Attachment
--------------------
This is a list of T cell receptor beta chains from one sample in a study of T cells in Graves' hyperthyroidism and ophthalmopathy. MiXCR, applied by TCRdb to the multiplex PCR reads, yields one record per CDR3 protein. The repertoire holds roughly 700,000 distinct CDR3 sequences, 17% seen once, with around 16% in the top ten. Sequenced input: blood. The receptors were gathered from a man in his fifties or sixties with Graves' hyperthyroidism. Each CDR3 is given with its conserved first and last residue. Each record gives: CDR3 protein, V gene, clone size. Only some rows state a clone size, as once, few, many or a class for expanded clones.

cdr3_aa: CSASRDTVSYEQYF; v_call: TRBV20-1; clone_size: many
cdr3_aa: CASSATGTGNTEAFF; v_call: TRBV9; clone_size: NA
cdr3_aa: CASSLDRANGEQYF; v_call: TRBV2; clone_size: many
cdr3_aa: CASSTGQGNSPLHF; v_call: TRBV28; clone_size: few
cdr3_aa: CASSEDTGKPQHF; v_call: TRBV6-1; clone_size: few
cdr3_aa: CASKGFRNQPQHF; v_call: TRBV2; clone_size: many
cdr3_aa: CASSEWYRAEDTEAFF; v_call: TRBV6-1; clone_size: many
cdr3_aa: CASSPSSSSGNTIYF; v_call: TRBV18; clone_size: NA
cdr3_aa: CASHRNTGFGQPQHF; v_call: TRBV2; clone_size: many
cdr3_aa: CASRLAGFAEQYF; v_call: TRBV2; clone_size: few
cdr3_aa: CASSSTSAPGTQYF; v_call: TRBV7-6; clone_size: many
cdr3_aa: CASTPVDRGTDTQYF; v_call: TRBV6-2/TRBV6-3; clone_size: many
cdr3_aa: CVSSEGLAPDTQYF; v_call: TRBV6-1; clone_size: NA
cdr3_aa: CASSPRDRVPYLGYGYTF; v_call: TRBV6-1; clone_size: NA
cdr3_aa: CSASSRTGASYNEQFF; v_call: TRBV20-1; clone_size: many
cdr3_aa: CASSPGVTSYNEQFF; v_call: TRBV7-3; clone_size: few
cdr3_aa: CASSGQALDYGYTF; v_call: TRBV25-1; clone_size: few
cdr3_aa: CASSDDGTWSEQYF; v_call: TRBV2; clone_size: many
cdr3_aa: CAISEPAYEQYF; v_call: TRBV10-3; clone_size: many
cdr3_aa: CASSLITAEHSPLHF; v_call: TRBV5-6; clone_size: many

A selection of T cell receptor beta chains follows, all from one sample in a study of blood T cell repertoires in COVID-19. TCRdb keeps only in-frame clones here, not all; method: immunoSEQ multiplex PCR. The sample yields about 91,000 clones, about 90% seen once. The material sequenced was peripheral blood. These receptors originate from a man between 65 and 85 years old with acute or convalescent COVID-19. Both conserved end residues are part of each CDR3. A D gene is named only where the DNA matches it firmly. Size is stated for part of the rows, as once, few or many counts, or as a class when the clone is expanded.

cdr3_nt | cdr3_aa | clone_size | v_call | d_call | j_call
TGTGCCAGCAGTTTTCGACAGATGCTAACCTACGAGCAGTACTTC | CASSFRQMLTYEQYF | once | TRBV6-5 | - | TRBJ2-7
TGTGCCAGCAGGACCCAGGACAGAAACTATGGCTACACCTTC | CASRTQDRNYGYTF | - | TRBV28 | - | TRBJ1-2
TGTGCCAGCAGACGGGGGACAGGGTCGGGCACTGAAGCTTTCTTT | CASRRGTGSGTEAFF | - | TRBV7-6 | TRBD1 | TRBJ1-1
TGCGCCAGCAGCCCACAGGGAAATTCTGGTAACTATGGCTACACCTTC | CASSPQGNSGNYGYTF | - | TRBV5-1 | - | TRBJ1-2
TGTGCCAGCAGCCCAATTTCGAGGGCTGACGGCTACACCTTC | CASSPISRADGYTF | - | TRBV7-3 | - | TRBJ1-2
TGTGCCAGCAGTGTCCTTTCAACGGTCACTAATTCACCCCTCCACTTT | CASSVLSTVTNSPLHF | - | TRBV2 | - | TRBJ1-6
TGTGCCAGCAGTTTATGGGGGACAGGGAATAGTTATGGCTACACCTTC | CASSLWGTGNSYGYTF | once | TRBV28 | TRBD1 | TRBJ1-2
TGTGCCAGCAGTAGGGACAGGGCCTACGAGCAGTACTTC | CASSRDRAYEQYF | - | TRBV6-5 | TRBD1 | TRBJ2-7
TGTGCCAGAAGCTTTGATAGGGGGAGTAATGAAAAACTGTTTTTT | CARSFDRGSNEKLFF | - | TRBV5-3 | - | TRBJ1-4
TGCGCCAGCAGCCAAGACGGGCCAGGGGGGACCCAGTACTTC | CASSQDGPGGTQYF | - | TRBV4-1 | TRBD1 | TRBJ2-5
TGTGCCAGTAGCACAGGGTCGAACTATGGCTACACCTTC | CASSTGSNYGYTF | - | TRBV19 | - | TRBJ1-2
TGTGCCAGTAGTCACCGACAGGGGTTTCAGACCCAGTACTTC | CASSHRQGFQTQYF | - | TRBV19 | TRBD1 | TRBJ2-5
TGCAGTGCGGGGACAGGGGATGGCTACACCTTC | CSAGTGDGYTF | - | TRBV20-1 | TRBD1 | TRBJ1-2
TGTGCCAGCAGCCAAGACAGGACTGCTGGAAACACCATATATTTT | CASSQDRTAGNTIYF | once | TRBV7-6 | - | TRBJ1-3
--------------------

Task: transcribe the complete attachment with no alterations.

This is a list of T cell receptor beta chains from one sample in a study of T cells in Graves' hyperthyroidism and ophthalmopathy. MiXCR, applied by TCRdb to the multiplex PCR reads, yields one record per CDR3 protein. The repertoire holds roughly 700,000 distinct CDR3 sequences, 17% seen once, with around 16% in the top ten. Sequenced input: blood. The receptors were gathered from a man in his fifties or sixties with Graves' hyperthyroidism. Each CDR3 is given with its conserved first and last residue. Each record gives: CDR3 protein, V gene, clone size. Only some rows state a clone size, as once, few, many or a class for expanded clones.

cdr3_aa: CSASRDTVSYEQYF; v_call: TRBV20-1; clone_size: many
cdr3_aa: CASSATGTGNTEAFF; v_call: TRBV9; clone_size: NA
cdr3_aa: CASSLDRANGEQYF; v_call: TRBV2; clone_size: many
cdr3_aa: CASSTGQGNSPLHF; v_call: TRBV28; clone_size: few
cdr3_aa: CASSEDTGKPQHF; v_call: TRBV6-1; clone_size: few
cdr3_aa: CASKGFRNQPQHF; v_call: TRBV2; clone_size: many
cdr3_aa: CASSEWYRAEDTEAFF; v_call: TRBV6-1; clone_size: many
cdr3_aa: CASSPSSSSGNTIYF; v_call: TRBV18; clone_size: NA
cdr3_aa: CASHRNTGFGQPQHF; v_call: TRBV2; clone_size: many
cdr3_aa: CASRLAGFAEQYF; v_call: TRBV2; clone_size: few
cdr3_aa: CASSSTSAPGTQYF; v_call: TRBV7-6; clone_size: many
cdr3_aa: CASTPVDRGTDTQYF; v_call: TRBV6-2/TRBV6-3; clone_size: many
cdr3_aa: CVSSEGLAPDTQYF; v_call: TRBV6-1; clone_size: NA
cdr3_aa: CASSPRDRVPYLGYGYTF; v_call: TRBV6-1; clone_size: NA
cdr3_aa: CSASSRTGASYNEQFF; v_call: TRBV20-1; clone_size: many
cdr3_aa: CASSPGVTSYNEQFF; v_call: TRBV7-3; clone_size: few
cdr3_aa: CASSGQALDYGYTF; v_call: TRBV25-1; clone_size: few
cdr3_aa: CASSDDGTWSEQYF; v_call: TRBV2; clone_size: many
cdr3_aa: CAISEPAYEQYF; v_call: TRBV10-3; clone_size: many
cdr3_aa: CASSLITAEHSPLHF; v_call: TRBV5-6; clone_size: many

A selection of T cell receptor beta chains follows, all from one sample in a study of blood T cell repertoires in COVID-19. TCRdb keeps only in-frame clones here, not all; method: immunoSEQ multiplex PCR. The sample yields about 91,000 clones, about 90% seen once. The material sequenced was peripheral blood. These receptors originate from a man between 65 and 85 years old with acute or convalescent COVID-19. Both conserved end residues are part of each CDR3. A D gene is named only where the DNA matches it firmly. Size is stated for part of the rows, as once, few or many counts, or as a class when the clone is expanded.

cdr3_nt | cdr3_aa | clone_size | v_call | d_call | j_call
TGTGCCAGCAGTTTTCGACAGATGCTAACCTACGAGCAGTACTTC | CASSFRQMLTYEQYF | once | TRBV6-5 | - | TRBJ2-7
TGTGCCAGCAGGACCCAGGACAGAAACTATGGCTACACCTTC | CASRTQDRNYGYTF | - | TRBV28 | - | TRBJ1-2
TGTGCCAGCAGACGGGGGACAGGGTCGGGCACTGAAGCTTTCTTT | CASRRGTGSGTEAFF | - | TRBV7-6 | TRBD1 | TRBJ1-1
TGCGCCAGCAGCCCACAGGGAAATTCTGGTAACTATGGCTACACCTTC | CASSPQGNSGNYGYTF | - | TRBV5-1 | - | TRBJ1-2
TGTGCCAGCAGCCCAATTTCGAGGGCTGACGGCTACACCTTC | CASSPISRADGYTF | - | TRBV7-3 | - | TRBJ1-2
TGTGCCAGCAGTGTCCTTTCAACGGTCACTAATTCACCCCTCCACTTT | CASSVLSTVTNSPLHF | - | TRBV2 | - | TRBJ1-6
TGTGCCAGCAGTTTATGGGGGACAGGGAATAGTTATGGCTACACCTTC | CASSLWGTGNSYGYTF | once | TRBV28 | TRBD1 | TRBJ1-2
TGTGCCAGCAGTAGGGACAGGGCCTACGAGCAGTACTTC | CASSRDRAYEQYF | - | TRBV6-5 | TRBD1 | TRBJ2-7
TGTGCCAGAAGCTTTGATAGGGGGAGTAATGAAAAACTGTTTTTT | CARSFDRGSNEKLFF | - | TRBV5-3 | - | TRBJ1-4
TGCGCCAGCAGCCAAGACGGGCCAGGGGGGACCCAGTACTTC | CASSQDGPGGTQYF | - | TRBV4-1 | TRBD1 | TRBJ2-5
TGTGCCAGTAGCACAGGGTCGAACTATGGCTACACCTTC | CASSTGSNYGYTF | - | TRBV19 | - | TRBJ1-2
TGTGCCAGTAGTCACCGACAGGGGTTTCAGACCCAGTACTTC | CASSHRQGFQTQYF | - | TRBV19 | TRBD1 | TRBJ2-5
TGCAGTGCGGGGACAGGGGATGGCTACACCTTC | CSAGTGDGYTF | - | TRBV20-1 | TRBD1 | TRBJ1-2
TGTGCCAGCAGCCAAGACAGGACTGCTGGAAACACCATATATTTT | CASSQDRTAGNTIYF | once | TRBV7-6 | - | TRBJ1-3